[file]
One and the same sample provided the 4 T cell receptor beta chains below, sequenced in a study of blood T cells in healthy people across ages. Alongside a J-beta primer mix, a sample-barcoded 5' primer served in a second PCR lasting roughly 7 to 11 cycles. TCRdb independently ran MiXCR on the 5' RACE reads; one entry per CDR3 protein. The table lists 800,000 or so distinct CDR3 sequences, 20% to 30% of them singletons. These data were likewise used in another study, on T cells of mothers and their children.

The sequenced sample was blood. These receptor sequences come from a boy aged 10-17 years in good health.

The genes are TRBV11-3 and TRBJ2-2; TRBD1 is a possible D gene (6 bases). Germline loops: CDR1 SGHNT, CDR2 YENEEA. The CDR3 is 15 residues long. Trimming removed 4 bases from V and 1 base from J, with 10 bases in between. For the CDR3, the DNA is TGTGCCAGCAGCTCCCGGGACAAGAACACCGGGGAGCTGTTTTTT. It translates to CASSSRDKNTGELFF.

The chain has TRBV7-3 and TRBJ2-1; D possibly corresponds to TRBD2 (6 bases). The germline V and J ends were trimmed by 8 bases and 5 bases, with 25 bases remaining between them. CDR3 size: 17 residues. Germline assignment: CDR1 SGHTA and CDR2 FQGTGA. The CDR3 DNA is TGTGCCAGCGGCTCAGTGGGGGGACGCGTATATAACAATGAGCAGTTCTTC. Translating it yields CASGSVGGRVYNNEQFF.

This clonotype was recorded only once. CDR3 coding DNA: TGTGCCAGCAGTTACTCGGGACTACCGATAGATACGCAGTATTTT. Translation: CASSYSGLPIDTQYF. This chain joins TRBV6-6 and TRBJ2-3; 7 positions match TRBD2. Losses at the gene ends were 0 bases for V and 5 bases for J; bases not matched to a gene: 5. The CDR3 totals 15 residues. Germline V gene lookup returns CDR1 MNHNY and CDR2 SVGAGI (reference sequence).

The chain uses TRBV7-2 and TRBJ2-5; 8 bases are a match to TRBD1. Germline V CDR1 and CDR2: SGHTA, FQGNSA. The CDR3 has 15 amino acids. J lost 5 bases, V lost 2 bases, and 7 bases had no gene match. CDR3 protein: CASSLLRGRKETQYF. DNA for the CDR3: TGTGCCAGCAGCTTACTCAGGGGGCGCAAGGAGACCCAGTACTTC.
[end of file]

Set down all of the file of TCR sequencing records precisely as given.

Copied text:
One and the same sample provided the 4 T cell receptor beta chains below, sequenced in a study of blood T cells in healthy people across ages. Alongside a J-beta primer mix, a sample-barcoded 5' primer served in a second PCR lasting roughly 7 to 11 cycles. TCRdb independently ran MiXCR on the 5' RACE reads; one entry per CDR3 protein. The table lists 800,000 or so distinct CDR3 sequences, 20% to 30% of them singletons. These data were likewise used in another study, on T cells of mothers and their children.

The sequenced sample was blood. These receptor sequences come from a boy aged 10-17 years in good health.

The genes are TRBV11-3 and TRBJ2-2; TRBD1 is a possible D gene (6 bases). Germline loops: CDR1 SGHNT, CDR2 YENEEA. The CDR3 is 15 residues long. Trimming removed 4 bases from V and 1 base from J, with 10 bases in between. For the CDR3, the DNA is TGTGCCAGCAGCTCCCGGGACAAGAACACCGGGGAGCTGTTTTTT. It translates to CASSSRDKNTGELFF.

The chain has TRBV7-3 and TRBJ2-1; D possibly corresponds to TRBD2 (6 bases). The germline V and J ends were trimmed by 8 bases and 5 bases, with 25 bases remaining between them. CDR3 size: 17 residues. Germline assignment: CDR1 SGHTA and CDR2 FQGTGA. The CDR3 DNA is TGTGCCAGCGGCTCAGTGGGGGGACGCGTATATAACAATGAGCAGTTCTTC. Translating it yields CASGSVGGRVYNNEQFF.

This clonotype was recorded only once. CDR3 coding DNA: TGTGCCAGCAGTTACTCGGGACTACCGATAGATACGCAGTATTTT. Translation: CASSYSGLPIDTQYF. This chain joins TRBV6-6 and TRBJ2-3; 7 positions match TRBD2. Losses at the gene ends were 0 bases for V and 5 bases for J; bases not matched to a gene: 5. The CDR3 totals 15 residues. Germline V gene lookup returns CDR1 MNHNY and CDR2 SVGAGI (reference sequence).

The chain uses TRBV7-2 and TRBJ2-5; 8 bases are a match to TRBD1. Germline V CDR1 and CDR2: SGHTA, FQGNSA. The CDR3 has 15 amino acids. J lost 5 bases, V lost 2 bases, and 7 bases had no gene match. CDR3 protein: CASSLLRGRKETQYF. DNA for the CDR3: TGTGCCAGCAGCTTACTCAGGGGGCGCAAGGAGACCCAGTACTTC.